Preventing the Flu (and What to Do If Your Kid Gets it Anyway)
According to the Centers for Disease Control and Prevention (CDC), this year’s influenza season reached epidemic levels in much of the U.S. during the last week of December, ominously early in the season. That’s bad enough, but this season’s dominant flu strain, H3N2, is a particularly mean one. Because it “drifted” (genetically mutated) from the H3N2 strain chosen for the 2014/15 influenza vaccine, the shot is very effective at preventing it.
The H3N2 flu virus is most dangerous for young children; 21 have died from the flu or its complications as of Jan.7. It’s also most dangerous for adults aged 65 and over, and those with compromised immune systems. In general, H3N2 strains cause longer-lasting and more severe symptoms, resulting in more complications and hospitalizations than other strains.
Nevertheless, getting vaccinated* is still your child’s first—and surest—line of defense.
Why? This season’s vaccine contains several inactive flu strains, including H3N2. It works great in preventing the others and it offers at least some protection against H3N2. In addition, if you or your child does catch the flu, the vaccine may reduce its intensity and/or shorten its duration.
Finally, the more people who’re vaccinated against the flu, the less it can spread. Vaccinating helps everyone.
Preventing the Flu
It’s pretty tough to keep children from catching whatever cold or flu virus is making the rounds. But there are some things you can do:
· teach your child to wash her hands with warm water and soap several times a day. Hand-washing effectively kills the virus.
· if soap and water aren’t available or convenient, antibacterial gels work, too.
· teach your child to cough or sneeze into the crook of her elbow. This prevents any virus—the flu or rhinoviruses, which cause the common cold, among them—from becoming airborne. It also keeps the virus away from her hands so she can’t leave it on the things she touches or handles.
· keep your child at home from play-dates, school, and outings if she starts sneezing or coughing to prevent spreading the flu or a cold to others.
· Avoid crowds whenever possible.
What If My Kid Catches the Flu Anyway?
Unlike the common cold, flu symptoms hit fast and hard. Watch for a stopped up or runny nose, dry cough, fver over 100 F, chills and sweats, headache, muscle aches, especially in the back, arms, and legs, and weakness/fatigue.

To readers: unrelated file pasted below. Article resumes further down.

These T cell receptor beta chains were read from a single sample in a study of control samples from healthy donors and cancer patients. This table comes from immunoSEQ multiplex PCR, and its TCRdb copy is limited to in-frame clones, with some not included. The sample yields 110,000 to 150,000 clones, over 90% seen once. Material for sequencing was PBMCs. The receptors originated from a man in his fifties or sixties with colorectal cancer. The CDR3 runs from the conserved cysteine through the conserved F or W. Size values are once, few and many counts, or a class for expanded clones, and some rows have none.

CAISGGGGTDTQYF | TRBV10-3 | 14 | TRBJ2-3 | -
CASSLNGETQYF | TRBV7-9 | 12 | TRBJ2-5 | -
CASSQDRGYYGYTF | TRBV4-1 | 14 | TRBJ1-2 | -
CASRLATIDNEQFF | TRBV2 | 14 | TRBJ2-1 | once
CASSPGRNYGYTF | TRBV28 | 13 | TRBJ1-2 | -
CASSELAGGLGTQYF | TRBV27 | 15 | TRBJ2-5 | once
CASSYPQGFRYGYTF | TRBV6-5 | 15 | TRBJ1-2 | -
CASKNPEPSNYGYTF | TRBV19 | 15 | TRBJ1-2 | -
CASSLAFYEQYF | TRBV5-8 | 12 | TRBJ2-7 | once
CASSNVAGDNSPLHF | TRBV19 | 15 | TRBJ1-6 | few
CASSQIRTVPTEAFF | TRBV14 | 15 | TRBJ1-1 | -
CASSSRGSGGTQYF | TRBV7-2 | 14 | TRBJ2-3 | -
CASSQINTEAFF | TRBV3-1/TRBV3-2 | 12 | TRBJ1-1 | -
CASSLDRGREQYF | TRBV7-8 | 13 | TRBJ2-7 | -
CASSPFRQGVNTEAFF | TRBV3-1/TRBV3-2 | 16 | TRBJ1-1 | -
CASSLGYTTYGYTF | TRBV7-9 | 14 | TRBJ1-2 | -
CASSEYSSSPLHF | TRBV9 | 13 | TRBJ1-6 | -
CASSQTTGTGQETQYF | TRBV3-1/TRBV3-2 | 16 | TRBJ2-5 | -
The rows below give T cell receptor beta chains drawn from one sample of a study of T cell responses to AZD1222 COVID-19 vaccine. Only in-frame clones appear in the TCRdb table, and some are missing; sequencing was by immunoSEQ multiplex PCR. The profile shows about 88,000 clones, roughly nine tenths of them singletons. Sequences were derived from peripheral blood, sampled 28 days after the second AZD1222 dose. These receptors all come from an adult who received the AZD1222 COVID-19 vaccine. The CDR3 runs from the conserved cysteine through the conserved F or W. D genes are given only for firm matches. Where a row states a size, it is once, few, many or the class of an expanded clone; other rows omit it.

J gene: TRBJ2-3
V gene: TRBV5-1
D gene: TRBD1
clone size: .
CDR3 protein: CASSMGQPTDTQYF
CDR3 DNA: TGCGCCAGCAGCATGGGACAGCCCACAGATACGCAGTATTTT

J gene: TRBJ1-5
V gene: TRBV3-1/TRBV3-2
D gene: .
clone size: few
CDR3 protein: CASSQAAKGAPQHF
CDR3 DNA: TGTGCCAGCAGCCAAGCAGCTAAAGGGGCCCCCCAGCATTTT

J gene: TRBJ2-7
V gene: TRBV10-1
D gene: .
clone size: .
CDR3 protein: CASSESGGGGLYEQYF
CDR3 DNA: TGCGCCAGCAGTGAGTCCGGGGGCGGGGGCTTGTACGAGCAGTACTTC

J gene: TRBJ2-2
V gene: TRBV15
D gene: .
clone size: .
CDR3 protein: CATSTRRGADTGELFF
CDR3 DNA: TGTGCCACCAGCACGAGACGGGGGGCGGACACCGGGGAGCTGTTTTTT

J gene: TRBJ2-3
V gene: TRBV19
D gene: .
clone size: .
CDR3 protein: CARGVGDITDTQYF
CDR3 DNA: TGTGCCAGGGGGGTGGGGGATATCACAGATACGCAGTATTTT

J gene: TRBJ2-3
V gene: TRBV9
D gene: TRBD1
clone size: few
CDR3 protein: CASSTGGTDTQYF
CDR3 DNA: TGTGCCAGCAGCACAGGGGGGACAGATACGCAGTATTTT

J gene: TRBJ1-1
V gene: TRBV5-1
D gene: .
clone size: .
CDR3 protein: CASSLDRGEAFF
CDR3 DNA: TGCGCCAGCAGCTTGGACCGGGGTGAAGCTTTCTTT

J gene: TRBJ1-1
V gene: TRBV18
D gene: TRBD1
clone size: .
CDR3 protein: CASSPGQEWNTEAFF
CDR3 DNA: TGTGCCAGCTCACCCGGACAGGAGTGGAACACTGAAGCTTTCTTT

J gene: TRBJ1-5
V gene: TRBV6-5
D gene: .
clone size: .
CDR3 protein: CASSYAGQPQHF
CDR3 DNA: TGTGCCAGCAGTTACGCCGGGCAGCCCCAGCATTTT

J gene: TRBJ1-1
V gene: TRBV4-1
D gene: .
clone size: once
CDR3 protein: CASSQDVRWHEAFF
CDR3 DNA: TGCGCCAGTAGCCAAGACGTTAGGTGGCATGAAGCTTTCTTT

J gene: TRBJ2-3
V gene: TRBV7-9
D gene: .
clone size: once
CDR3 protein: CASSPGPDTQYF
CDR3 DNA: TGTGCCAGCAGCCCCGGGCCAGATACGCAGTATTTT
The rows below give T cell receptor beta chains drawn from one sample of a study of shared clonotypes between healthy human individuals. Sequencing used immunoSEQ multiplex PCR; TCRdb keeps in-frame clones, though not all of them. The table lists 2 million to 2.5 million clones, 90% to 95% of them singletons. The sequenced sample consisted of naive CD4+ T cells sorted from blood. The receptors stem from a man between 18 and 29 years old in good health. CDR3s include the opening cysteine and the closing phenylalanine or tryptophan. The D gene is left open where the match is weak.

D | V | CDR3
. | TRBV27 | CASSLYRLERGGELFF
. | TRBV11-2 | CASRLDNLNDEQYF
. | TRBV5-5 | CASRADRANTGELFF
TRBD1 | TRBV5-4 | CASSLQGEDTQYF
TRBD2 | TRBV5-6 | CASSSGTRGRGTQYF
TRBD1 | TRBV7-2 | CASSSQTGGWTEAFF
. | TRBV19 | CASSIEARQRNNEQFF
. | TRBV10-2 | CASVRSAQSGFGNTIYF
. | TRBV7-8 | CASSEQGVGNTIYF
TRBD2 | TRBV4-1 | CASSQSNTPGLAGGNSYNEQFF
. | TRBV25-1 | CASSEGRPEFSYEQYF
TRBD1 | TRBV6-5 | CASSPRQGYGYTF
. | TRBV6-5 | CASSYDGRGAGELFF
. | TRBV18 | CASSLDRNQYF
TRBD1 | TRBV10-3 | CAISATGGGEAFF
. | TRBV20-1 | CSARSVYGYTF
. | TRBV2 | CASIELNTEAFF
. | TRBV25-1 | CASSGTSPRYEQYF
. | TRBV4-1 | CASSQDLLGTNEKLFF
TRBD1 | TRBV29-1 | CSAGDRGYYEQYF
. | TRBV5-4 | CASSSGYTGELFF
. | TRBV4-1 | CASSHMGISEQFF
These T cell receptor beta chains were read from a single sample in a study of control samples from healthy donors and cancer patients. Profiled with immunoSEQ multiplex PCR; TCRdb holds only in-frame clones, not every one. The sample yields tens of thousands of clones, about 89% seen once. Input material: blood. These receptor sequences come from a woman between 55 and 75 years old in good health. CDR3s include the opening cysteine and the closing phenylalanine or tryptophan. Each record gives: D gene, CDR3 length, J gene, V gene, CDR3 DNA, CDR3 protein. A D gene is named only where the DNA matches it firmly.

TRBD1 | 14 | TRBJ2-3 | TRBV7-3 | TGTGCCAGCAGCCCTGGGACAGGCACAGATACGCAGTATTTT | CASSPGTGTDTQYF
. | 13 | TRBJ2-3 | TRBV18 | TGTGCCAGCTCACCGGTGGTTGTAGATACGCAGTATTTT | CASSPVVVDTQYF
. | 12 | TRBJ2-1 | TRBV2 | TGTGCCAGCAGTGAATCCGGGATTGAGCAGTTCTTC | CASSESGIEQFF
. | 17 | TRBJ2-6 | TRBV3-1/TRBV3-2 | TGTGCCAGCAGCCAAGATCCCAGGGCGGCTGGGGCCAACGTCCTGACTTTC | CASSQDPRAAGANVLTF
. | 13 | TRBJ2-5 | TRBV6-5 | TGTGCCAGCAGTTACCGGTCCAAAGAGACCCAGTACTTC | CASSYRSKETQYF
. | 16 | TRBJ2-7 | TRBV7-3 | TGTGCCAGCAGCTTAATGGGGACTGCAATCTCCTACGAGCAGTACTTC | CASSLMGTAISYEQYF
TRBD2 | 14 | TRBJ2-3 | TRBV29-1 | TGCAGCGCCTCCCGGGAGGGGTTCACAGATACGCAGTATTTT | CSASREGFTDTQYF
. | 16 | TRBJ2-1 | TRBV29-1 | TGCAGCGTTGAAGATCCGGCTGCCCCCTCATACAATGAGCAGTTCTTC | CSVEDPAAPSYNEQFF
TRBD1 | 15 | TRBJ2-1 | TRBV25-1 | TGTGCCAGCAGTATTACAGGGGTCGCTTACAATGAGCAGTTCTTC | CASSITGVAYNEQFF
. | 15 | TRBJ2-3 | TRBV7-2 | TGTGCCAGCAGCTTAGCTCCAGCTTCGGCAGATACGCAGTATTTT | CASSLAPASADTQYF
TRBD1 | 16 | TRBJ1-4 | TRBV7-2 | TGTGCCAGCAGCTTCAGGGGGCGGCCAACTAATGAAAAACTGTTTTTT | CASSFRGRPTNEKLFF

During flu season, if your child starts sneezing or coughing, take her to the doctor as soon as possible. Antiviral medications, given within 48 hours of the flu’s onset, can lessen the severity of the symptoms and shorten its duration. Other things you can do include:
· make sure your child gets lots of rest, which helps the immune system fight the infection
· prevent dehydration—a serious complication—by having your child drink plenty of water, juice, and warm broth or soup. Her urine should be clear or pale yellow.
· you can, if you wish, give your child over-the-counter pain relievers, such as acetaminophen or ibuprofen, for the aches and pains that flu can cause. Never, never give aspirin.
· keep your child warm and comfortable, and provide her with ways to distract herself from her discomfort. Toys, games, videos—they’ll all help get her through it.
*If you’re concerned about the preservatives used in vaccines, be aware that these do not cause autism or other problems in children. In addition, allergic reactions to the flu vaccine are exceedingly rare, and it does not cause the flu. If you’re still concerned, ask your doctor for the single-dose form of the vaccine, which does not contain any preservatives.
How do you keep your kids healthy during cold and flu season?
Leslie Vandever is a professional journalist and freelance writer with more than 25 years of experience. She lives in Northern California and writes for Healthline.
· What You Should Know About the 2014-2015 Flu Season. (2015, Jan. 6) Center for Disease Control and Prevention. Retrieved on January 7, 2015.
· Influenza (Flu). (2014, Oct. 25) Mayo Clinic. Retrieved on January 7, 2015.Posted on February 26, 2015 at 5:37 PM